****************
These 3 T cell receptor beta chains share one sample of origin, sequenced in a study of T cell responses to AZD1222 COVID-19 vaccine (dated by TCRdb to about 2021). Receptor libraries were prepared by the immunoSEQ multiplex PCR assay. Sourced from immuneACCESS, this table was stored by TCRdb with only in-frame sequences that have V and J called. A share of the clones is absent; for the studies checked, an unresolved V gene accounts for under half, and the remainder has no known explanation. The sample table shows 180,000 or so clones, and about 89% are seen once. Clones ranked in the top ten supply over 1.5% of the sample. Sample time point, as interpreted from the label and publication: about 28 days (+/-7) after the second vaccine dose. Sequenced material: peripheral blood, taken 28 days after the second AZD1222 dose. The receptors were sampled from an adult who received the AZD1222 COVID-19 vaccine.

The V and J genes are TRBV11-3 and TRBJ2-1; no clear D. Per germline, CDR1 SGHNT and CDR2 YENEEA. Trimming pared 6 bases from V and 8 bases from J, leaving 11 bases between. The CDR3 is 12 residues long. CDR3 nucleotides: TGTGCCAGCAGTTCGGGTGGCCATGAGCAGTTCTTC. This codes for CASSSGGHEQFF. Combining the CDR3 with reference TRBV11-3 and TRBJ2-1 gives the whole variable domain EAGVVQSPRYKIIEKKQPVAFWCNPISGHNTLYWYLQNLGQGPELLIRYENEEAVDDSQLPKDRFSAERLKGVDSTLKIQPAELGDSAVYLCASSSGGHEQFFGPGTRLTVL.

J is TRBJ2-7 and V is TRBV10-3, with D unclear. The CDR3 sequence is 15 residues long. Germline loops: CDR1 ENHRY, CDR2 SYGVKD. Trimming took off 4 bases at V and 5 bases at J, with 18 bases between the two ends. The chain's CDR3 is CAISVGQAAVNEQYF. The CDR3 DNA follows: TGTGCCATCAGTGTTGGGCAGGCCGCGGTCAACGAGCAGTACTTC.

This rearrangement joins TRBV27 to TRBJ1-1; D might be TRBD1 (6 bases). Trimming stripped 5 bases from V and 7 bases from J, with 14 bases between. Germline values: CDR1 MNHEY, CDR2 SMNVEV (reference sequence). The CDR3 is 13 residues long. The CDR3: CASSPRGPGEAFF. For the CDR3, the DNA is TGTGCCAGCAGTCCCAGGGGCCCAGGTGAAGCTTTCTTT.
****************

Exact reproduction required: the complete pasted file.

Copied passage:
These 3 T cell receptor beta chains share one sample of origin, sequenced in a study of T cell responses to AZD1222 COVID-19 vaccine (dated by TCRdb to about 2021). Receptor libraries were prepared by the immunoSEQ multiplex PCR assay. Sourced from immuneACCESS, this table was stored by TCRdb with only in-frame sequences that have V and J called. A share of the clones is absent; for the studies checked, an unresolved V gene accounts for under half, and the remainder has no known explanation. The sample table shows 180,000 or so clones, and about 89% are seen once. Clones ranked in the top ten supply over 1.5% of the sample. Sample time point, as interpreted from the label and publication: about 28 days (+/-7) after the second vaccine dose. Sequenced material: peripheral blood, taken 28 days after the second AZD1222 dose. The receptors were sampled from an adult who received the AZD1222 COVID-19 vaccine.

The V and J genes are TRBV11-3 and TRBJ2-1; no clear D. Per germline, CDR1 SGHNT and CDR2 YENEEA. Trimming pared 6 bases from V and 8 bases from J, leaving 11 bases between. The CDR3 is 12 residues long. CDR3 nucleotides: TGTGCCAGCAGTTCGGGTGGCCATGAGCAGTTCTTC. This codes for CASSSGGHEQFF. Combining the CDR3 with reference TRBV11-3 and TRBJ2-1 gives the whole variable domain EAGVVQSPRYKIIEKKQPVAFWCNPISGHNTLYWYLQNLGQGPELLIRYENEEAVDDSQLPKDRFSAERLKGVDSTLKIQPAELGDSAVYLCASSSGGHEQFFGPGTRLTVL.

J is TRBJ2-7 and V is TRBV10-3, with D unclear. The CDR3 sequence is 15 residues long. Germline loops: CDR1 ENHRY, CDR2 SYGVKD. Trimming took off 4 bases at V and 5 bases at J, with 18 bases between the two ends. The chain's CDR3 is CAISVGQAAVNEQYF. The CDR3 DNA follows: TGTGCCATCAGTGTTGGGCAGGCCGCGGTCAACGAGCAGTACTTC.

This rearrangement joins TRBV27 to TRBJ1-1; D might be TRBD1 (6 bases). Trimming stripped 5 bases from V and 7 bases from J, with 14 bases between. Germline values: CDR1 MNHEY, CDR2 SMNVEV (reference sequence). The CDR3 is 13 residues long. The CDR3: CASSPRGPGEAFF. For the CDR3, the DNA is TGTGCCAGCAGTCCCAGGGGCCCAGGTGAAGCTTTCTTT.